Effective

Requires improvement

Updated 13 November 2018

The service was not comprehensively effective.

Staff had received training to meet people's care needs, though further training, and further checks on training, were needed for staff to understand all the care needs people had. A person’s health needs had not been fully met by staff. Not all staff were aware of issues relating to mental capacity legislation and assessments.

People had received an assessment of their needs. Staff had received support to carry out their role of providing effective care to meet people's needs. People’s consent to care and treatment was sought by staff and their nutritional needs had been promoted.

Caring

Requires improvement

Updated 13 November 2018

The service was not comprehensively caring.

Systems were not always in place to deliver a caring service. People had calls that were too early or too late and staff did not have the time to stay for the agreed length of time. People’s concerns were not always being responded to.

People and relatives told us that staff were kind, friendly and caring and respected people’s rights. People’s choices had been met. Staff respected privacy and independence. People or their relatives had been involved in setting up care plans to reflect people’s needs.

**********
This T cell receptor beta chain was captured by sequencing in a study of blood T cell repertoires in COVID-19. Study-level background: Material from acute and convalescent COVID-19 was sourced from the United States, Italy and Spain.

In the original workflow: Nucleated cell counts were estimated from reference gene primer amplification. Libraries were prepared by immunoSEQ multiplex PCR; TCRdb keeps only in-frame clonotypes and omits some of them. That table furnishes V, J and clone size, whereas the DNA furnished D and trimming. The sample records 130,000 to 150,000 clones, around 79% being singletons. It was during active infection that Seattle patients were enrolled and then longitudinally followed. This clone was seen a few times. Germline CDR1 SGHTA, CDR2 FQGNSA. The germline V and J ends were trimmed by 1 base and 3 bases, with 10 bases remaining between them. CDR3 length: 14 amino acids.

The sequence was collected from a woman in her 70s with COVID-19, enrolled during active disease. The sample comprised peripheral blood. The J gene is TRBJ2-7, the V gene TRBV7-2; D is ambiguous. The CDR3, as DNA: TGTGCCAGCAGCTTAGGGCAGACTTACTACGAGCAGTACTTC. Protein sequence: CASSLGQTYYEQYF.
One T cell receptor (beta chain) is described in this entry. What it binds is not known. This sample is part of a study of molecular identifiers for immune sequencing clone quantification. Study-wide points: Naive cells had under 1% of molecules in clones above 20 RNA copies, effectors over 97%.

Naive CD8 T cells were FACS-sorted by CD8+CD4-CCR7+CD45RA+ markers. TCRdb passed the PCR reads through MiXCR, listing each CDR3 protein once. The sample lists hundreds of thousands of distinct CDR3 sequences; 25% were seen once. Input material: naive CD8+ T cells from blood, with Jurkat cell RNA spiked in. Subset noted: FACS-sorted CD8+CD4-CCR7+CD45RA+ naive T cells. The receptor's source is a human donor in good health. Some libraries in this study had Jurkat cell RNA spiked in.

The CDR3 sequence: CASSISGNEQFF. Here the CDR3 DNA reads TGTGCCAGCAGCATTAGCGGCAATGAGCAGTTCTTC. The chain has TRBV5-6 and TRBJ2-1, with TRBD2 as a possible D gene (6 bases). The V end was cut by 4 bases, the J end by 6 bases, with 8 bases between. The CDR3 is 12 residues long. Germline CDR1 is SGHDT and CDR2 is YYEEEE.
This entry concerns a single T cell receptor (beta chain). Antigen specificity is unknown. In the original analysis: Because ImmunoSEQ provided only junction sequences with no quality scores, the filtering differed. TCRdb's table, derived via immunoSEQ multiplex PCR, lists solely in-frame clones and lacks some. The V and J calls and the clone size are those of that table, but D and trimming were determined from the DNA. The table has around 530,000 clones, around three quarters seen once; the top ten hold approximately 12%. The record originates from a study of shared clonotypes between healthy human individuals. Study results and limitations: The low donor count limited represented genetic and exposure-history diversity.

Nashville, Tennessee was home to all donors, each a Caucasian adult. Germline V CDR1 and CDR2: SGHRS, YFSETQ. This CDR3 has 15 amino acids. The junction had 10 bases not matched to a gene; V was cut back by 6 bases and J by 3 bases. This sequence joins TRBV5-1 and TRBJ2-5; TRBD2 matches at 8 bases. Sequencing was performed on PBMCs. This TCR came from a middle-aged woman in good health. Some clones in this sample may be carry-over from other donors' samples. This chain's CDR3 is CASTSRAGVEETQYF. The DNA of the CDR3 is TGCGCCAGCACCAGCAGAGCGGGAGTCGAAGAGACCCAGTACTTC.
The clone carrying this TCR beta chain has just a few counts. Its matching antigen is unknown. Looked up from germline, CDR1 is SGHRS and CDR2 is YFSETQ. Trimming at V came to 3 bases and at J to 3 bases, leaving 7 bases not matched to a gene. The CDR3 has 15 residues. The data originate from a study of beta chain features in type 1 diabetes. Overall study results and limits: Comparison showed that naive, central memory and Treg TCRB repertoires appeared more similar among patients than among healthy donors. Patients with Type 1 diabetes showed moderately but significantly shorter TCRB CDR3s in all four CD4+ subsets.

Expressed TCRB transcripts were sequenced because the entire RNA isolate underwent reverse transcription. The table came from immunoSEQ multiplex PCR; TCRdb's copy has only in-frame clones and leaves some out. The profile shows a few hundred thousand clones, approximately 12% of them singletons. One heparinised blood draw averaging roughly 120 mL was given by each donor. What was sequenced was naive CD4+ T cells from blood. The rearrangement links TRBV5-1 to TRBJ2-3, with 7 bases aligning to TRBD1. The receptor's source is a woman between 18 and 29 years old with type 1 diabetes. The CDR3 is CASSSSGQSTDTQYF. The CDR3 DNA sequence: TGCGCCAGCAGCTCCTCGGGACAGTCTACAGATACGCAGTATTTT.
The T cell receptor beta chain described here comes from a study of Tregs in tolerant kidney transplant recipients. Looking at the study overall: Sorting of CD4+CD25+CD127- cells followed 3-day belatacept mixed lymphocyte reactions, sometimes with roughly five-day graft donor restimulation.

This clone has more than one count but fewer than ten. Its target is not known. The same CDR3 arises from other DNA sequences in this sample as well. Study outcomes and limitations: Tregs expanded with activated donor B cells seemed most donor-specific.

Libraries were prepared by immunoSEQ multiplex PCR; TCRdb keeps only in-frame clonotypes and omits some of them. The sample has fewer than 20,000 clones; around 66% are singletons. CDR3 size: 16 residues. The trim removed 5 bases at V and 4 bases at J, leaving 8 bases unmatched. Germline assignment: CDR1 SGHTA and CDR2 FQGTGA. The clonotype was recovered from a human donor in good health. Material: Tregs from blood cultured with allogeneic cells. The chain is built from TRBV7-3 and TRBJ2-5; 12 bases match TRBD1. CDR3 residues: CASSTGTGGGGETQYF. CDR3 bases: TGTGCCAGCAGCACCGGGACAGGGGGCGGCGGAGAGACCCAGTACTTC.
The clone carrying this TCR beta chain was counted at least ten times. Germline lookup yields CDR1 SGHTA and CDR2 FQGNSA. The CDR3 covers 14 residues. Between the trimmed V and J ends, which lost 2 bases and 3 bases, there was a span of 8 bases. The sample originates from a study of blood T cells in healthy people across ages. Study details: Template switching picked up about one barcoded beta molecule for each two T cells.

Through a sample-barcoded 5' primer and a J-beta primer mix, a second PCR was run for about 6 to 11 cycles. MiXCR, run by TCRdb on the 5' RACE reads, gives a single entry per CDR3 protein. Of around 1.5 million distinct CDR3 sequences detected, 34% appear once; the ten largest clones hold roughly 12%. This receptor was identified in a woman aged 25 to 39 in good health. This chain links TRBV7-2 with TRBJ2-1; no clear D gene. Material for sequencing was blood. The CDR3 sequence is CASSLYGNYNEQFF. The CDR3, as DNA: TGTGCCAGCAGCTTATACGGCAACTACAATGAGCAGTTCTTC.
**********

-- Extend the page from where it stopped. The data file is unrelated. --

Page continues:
Responsive

Requires improvement

Updated 13 November 2018

The service was not comprehensively responsive.

People and their relatives were not always satisfied that the service responded to needs to supply a timely service. Care plans had not comprehensively included personal information to assist in providing an individual service.

People and relatives were not always confident that concerns had been followed up, though formal complaints had been investigated and responded to.

Well-led

Requires improvement

Updated 13 November 2018

The service was not comprehensively well led.

Systems had not been comprehensively audited to identify whether a quality service had been provided. Some people and relatives told us that management did not always listen to them and put things right. Some staff told us that the management team did not provide good support to them.